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Types and Distribution of Forests and Wildlife

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Types and Distribution of Forests and Wildlife - Lesson Summary

Most of the forest and wildlife resources are owned by the Government of India, and managed through several departments like the Forest Department. Forests are divided into three types: Reserved Forests, Protected Forests and Unclassed Forests.

Over 50% of the forests in India have been declared reserved forests. The states of Jammu and Kashmir, Andhra Pradesh, Uttarakhand, Kerala, Tamil Nadu, West Bengal and Maharashtra have a large percentage of their forests classified as reserved forests.

Around one-third of the forests in India are classified as protected forests. Most parts of the forests in Bihar, Haryana, Punjab, Himachal Pradesh, Orissa and Rajasthan are classified as protected forests. Reserved and protected forests are together called permanent forest estates. Madhya Pradesh has the largest share of permanent forests in India, with almost 75% of its forests classified as permanent forests.

All the forests and wastelands other than the reserved and protected forests are considered unclassed forests. Most of the forests in the north-eastern states of India and Gujarat are unclassed forests. Religious faith has led to the conservation of certain specific types of trees in different parts of India. Parts of forests or complete forests are protected by communities since they are considered to be abodes of gods and goddesses. Such protected forest areas are called sacred groves.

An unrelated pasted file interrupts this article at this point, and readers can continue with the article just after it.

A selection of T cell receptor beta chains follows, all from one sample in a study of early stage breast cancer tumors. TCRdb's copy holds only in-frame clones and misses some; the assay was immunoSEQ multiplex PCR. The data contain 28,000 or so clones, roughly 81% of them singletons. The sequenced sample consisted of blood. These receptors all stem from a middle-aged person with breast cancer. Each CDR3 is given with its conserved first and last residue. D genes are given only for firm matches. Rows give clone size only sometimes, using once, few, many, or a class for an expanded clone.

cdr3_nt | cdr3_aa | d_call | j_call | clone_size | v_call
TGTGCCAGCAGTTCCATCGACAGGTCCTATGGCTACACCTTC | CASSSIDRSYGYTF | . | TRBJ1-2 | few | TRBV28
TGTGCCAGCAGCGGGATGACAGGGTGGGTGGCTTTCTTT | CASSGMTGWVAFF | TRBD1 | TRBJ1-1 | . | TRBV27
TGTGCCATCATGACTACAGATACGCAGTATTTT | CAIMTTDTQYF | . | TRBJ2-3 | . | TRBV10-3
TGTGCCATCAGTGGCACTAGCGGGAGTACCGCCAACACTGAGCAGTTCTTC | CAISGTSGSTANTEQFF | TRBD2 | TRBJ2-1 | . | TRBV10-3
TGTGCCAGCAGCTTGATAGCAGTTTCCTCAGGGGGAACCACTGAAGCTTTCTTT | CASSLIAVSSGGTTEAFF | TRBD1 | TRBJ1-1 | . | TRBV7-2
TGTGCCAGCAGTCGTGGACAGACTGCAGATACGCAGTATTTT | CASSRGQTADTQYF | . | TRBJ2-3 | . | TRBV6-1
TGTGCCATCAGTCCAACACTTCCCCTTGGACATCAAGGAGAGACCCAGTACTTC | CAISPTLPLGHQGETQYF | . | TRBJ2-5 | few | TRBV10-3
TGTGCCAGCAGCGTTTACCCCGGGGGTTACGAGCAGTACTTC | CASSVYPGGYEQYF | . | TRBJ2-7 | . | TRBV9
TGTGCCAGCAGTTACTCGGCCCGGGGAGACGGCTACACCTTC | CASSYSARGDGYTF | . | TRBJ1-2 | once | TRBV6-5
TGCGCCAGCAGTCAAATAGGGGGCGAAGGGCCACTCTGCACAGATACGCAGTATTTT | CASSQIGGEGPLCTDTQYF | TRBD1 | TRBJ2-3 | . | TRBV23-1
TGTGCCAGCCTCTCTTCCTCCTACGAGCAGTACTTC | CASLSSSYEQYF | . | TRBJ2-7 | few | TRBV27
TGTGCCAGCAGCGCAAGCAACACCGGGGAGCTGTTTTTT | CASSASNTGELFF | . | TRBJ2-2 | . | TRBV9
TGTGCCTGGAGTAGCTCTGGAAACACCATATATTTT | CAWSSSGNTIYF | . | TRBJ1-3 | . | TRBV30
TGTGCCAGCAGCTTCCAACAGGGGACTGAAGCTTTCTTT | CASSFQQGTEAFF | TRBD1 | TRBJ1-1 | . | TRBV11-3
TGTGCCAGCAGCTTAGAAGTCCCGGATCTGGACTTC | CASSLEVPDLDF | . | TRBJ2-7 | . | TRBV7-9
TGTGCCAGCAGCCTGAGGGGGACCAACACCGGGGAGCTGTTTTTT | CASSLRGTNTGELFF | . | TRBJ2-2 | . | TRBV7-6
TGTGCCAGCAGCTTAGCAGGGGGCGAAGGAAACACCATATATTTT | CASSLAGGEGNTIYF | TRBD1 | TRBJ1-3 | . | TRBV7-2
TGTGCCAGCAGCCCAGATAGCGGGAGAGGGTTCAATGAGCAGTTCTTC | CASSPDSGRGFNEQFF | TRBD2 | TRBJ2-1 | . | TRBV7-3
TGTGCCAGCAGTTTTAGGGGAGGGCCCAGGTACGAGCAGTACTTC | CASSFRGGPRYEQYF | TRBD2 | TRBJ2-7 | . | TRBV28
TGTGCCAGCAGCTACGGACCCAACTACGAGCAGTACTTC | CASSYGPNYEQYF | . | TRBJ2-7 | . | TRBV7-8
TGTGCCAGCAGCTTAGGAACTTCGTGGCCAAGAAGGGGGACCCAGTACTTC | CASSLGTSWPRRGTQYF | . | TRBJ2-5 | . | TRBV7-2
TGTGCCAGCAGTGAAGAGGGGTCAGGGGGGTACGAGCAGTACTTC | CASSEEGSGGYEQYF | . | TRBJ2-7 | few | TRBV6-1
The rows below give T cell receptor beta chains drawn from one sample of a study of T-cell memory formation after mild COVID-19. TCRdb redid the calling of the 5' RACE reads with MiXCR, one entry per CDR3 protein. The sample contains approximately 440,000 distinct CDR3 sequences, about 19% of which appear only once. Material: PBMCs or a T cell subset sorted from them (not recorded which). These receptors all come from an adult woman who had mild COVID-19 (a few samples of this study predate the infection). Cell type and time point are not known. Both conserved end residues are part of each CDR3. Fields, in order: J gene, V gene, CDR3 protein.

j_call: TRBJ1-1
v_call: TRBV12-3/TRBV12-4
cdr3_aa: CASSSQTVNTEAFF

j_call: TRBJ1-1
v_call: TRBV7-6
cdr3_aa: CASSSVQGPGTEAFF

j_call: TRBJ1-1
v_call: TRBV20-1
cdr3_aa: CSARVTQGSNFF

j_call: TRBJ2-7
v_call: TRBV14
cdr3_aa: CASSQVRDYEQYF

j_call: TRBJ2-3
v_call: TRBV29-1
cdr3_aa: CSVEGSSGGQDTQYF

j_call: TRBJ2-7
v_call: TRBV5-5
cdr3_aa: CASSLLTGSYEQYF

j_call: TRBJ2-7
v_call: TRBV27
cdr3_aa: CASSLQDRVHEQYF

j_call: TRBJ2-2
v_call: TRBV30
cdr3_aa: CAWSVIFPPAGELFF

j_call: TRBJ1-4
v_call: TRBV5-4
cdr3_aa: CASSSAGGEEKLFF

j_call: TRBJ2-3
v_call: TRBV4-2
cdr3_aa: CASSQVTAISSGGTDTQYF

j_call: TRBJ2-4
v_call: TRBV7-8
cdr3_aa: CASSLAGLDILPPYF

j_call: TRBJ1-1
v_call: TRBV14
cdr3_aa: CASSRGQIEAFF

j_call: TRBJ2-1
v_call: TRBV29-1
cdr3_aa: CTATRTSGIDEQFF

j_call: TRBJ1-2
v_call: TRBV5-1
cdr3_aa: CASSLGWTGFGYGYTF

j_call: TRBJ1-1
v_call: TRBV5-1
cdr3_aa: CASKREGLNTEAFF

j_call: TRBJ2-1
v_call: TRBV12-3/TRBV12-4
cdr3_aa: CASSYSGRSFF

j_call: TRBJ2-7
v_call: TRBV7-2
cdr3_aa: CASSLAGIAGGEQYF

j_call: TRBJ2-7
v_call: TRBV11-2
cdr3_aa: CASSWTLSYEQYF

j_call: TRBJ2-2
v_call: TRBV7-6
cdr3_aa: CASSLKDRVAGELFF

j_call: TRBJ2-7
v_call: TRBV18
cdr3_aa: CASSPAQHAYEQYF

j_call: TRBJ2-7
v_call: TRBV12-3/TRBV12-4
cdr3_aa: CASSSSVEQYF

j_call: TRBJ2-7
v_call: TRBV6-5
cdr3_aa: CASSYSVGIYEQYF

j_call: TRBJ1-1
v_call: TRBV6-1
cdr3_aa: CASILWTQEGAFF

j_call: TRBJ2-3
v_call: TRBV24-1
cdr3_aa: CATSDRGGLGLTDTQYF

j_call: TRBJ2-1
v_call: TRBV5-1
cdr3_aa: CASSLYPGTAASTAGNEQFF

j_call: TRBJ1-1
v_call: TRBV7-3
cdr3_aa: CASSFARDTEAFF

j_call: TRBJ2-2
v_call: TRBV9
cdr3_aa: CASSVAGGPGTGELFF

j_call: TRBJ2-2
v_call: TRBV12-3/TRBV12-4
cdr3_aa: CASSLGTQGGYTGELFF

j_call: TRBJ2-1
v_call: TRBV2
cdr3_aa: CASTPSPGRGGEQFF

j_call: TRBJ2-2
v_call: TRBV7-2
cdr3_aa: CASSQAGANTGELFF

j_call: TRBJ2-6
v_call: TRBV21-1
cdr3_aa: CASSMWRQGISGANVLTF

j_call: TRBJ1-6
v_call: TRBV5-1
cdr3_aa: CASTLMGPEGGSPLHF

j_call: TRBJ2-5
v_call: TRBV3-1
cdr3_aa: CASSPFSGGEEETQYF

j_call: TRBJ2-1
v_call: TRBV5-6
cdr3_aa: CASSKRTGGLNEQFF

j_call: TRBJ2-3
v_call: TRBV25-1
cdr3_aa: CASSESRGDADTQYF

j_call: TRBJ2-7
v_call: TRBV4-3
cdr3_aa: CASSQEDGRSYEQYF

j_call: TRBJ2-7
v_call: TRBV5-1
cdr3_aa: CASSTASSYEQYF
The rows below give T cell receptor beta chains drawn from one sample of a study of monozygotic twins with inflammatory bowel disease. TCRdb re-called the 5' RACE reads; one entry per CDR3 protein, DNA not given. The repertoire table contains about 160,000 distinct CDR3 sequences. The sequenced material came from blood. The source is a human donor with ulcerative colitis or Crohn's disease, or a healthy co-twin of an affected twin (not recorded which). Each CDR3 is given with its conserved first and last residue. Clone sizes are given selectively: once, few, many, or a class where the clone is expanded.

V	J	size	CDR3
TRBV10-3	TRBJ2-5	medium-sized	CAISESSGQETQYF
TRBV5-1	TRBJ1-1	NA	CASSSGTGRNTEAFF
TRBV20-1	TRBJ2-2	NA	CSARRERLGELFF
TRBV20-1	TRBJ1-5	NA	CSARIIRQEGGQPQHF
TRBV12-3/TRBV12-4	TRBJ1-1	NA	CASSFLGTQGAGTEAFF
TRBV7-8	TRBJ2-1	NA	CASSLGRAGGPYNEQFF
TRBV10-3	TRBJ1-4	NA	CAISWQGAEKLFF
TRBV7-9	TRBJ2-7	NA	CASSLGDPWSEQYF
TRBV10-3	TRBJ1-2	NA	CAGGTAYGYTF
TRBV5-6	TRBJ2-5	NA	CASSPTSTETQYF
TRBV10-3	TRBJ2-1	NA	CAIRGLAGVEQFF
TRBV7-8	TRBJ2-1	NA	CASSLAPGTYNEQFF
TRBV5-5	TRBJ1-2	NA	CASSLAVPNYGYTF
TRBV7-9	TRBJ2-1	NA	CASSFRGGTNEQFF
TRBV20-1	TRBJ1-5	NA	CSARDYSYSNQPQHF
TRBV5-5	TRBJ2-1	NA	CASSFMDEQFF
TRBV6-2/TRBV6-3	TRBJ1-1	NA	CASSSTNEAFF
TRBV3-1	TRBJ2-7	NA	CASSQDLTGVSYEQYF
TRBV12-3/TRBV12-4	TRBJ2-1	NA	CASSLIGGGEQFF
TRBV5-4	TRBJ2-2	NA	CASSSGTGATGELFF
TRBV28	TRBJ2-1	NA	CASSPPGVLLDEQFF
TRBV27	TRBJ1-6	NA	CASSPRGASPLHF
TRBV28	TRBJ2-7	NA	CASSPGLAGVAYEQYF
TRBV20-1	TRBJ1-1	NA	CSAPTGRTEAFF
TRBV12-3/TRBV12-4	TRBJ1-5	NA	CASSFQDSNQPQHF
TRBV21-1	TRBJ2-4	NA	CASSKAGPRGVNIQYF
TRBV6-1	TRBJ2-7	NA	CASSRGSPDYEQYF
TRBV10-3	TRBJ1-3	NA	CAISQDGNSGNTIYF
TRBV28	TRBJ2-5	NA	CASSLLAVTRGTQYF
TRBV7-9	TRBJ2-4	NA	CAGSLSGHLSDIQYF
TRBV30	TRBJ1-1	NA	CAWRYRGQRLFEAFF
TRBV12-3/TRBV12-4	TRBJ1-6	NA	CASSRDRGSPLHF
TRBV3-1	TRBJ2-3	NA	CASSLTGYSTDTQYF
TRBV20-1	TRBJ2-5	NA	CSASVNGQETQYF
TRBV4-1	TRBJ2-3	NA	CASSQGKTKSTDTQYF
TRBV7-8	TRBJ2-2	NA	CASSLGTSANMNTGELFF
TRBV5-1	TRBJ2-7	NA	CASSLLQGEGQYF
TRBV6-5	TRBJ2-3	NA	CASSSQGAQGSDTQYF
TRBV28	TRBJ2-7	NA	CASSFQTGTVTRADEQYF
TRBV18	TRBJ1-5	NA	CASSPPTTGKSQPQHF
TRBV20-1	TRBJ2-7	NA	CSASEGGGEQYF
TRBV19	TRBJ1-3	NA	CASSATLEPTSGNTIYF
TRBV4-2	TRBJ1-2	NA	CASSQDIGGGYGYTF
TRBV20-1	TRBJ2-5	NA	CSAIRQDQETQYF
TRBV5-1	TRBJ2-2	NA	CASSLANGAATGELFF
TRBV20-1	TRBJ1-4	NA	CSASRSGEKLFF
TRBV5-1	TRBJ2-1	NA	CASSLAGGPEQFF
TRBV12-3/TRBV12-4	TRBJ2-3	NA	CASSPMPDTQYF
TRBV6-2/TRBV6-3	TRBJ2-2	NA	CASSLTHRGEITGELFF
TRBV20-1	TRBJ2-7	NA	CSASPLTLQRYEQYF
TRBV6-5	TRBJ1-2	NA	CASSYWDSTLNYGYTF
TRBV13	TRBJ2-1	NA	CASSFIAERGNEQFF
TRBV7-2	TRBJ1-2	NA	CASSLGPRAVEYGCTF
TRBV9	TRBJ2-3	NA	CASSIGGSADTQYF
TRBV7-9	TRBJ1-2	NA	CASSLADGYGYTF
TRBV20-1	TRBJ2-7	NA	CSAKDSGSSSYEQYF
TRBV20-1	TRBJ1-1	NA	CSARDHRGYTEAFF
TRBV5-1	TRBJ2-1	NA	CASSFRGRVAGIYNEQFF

Several animals are also considered sacred, and, therefore, not harmed. Another reason for community participation in conservation efforts is the concern for their own survival. Many tribal communities are actively helping government officials in their conservation efforts. Local villagers cited the Wildlife Protection Act to fight against the ongoing mining activity inside the Sariska Tiger Reserve in Rajasthan.

In Alwar district of Rajasthan, people from 5 villages have declared 1,200 hectares of forest as the Bhairodev Dakav Sanctuary with a set of regulations that forbid hunting and encroachments. The Chipko Movement started in 1970 in the Garhwal Himalayas of Uttarakhand, where people, including women and children, hugged trees to prevent them from being cut. Farmers and citizen groups like Beej Bachao Andolan in Tehri, Uttarakhand and Navdanya are also aiming to conserve the environment by reviving traditional methods of farming.

Orissa made a pioneering effort in this direction by launching the Joint Forest Management or JFM program in 1988.  Under the Joint Forest Management program, local village communities participate in conservation efforts on degraded forestland. In return, the communities get the benefits of using the forest produce and a share in the timber harvested on the protected forest land.

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